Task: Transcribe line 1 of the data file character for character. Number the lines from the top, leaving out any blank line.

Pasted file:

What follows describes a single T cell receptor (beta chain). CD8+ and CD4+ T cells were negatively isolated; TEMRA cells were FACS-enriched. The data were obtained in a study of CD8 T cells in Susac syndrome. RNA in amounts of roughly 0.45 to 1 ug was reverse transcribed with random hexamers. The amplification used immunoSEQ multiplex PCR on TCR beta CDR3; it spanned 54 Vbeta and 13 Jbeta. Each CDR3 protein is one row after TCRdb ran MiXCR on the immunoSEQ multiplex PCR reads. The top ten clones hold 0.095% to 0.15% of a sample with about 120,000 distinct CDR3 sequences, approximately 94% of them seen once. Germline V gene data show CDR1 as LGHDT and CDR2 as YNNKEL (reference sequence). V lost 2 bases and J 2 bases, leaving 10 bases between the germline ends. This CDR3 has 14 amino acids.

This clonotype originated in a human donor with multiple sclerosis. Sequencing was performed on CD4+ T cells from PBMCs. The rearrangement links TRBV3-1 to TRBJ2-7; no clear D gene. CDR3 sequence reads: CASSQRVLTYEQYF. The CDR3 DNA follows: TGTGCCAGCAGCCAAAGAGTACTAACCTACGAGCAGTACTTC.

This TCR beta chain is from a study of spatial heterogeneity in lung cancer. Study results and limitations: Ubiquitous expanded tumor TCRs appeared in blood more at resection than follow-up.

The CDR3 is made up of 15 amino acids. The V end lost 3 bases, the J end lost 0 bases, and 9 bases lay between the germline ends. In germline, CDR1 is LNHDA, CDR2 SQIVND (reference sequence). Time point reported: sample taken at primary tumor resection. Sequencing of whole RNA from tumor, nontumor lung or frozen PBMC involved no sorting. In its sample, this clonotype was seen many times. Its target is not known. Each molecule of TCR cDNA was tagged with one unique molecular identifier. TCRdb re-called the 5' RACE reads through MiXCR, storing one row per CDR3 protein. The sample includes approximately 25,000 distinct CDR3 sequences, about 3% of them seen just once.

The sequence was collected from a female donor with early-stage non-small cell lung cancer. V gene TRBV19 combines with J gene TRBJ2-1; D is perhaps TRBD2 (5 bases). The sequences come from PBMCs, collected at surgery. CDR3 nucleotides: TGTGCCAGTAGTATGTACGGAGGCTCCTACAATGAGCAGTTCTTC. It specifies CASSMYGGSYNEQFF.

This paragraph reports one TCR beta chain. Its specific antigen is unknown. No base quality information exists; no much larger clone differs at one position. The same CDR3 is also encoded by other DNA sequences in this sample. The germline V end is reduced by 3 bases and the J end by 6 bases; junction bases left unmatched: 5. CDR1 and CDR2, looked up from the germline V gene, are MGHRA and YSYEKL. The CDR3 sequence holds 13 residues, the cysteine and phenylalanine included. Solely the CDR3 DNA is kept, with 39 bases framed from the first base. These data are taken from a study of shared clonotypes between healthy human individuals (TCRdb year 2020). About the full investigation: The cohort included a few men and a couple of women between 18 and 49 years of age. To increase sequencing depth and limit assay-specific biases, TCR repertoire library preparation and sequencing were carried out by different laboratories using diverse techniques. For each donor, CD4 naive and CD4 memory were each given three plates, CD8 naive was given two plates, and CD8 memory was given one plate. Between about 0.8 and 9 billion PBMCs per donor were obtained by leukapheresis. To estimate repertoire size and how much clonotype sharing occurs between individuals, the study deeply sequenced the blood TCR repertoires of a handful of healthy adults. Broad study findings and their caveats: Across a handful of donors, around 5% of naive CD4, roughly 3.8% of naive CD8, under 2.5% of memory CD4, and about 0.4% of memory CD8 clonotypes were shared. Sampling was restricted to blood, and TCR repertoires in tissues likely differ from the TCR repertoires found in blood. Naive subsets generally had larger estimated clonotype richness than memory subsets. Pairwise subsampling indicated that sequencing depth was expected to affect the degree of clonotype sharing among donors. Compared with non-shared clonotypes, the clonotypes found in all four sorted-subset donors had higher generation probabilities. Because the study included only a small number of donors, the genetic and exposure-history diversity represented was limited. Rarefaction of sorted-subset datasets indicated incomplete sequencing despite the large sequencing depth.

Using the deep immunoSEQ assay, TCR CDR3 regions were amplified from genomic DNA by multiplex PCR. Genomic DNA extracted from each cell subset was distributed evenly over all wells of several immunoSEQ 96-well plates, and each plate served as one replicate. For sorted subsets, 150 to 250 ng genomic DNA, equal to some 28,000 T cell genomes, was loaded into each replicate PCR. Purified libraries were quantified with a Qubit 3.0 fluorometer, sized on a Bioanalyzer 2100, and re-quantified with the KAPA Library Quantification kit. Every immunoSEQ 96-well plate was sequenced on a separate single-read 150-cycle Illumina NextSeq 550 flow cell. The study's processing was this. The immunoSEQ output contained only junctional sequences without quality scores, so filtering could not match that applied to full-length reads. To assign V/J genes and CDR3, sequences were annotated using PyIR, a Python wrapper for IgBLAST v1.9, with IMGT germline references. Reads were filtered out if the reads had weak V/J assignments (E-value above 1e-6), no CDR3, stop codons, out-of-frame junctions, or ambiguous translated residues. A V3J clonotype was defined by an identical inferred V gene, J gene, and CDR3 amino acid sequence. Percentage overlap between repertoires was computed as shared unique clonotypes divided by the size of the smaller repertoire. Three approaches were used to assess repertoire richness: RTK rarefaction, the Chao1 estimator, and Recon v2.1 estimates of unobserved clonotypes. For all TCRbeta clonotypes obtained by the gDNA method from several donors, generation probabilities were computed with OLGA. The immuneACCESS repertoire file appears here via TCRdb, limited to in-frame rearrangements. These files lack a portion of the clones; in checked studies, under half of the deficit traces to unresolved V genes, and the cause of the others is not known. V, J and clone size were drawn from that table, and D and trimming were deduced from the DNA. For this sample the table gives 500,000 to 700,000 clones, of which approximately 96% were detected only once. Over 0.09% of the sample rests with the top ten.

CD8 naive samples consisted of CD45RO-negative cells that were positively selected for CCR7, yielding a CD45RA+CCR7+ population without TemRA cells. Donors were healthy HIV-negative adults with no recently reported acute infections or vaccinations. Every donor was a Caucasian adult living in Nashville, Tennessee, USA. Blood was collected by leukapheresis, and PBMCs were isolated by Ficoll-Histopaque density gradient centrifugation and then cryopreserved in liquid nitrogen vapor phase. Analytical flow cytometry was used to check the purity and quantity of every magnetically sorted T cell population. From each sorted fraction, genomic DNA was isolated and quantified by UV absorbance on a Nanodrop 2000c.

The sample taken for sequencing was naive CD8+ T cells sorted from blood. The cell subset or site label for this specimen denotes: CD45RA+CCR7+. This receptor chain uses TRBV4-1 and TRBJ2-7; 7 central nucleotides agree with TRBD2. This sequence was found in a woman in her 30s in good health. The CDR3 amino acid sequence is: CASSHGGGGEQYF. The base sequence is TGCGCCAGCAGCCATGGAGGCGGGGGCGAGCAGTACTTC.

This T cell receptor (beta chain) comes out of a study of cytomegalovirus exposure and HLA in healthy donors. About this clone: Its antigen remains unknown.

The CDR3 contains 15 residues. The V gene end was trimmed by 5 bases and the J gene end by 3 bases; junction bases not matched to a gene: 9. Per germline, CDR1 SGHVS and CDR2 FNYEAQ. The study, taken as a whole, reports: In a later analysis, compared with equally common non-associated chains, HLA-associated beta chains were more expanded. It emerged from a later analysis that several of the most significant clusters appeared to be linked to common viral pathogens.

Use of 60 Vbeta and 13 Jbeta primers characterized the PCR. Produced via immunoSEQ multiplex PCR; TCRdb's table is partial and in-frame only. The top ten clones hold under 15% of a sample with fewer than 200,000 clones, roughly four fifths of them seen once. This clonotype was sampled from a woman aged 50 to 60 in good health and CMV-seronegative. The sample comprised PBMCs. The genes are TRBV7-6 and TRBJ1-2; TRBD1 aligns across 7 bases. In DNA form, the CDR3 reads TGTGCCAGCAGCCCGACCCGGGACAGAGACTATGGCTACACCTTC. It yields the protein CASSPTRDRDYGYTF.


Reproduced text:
What follows describes a single T cell receptor (beta chain). CD8+ and CD4+ T cells were negatively isolated; TEMRA cells were FACS-enriched. The data were obtained in a study of CD8 T cells in Susac syndrome. RNA in amounts of roughly 0.45 to 1 ug was reverse transcribed with random hexamers. The amplification used immunoSEQ multiplex PCR on TCR beta CDR3; it spanned 54 Vbeta and 13 Jbeta. Each CDR3 protein is one row after TCRdb ran MiXCR on the immunoSEQ multiplex PCR reads. The top ten clones hold 0.095% to 0.15% of a sample with about 120,000 distinct CDR3 sequences, approximately 94% of them seen once. Germline V gene data show CDR1 as LGHDT and CDR2 as YNNKEL (reference sequence). V lost 2 bases and J 2 bases, leaving 10 bases between the germline ends. This CDR3 has 14 amino acids.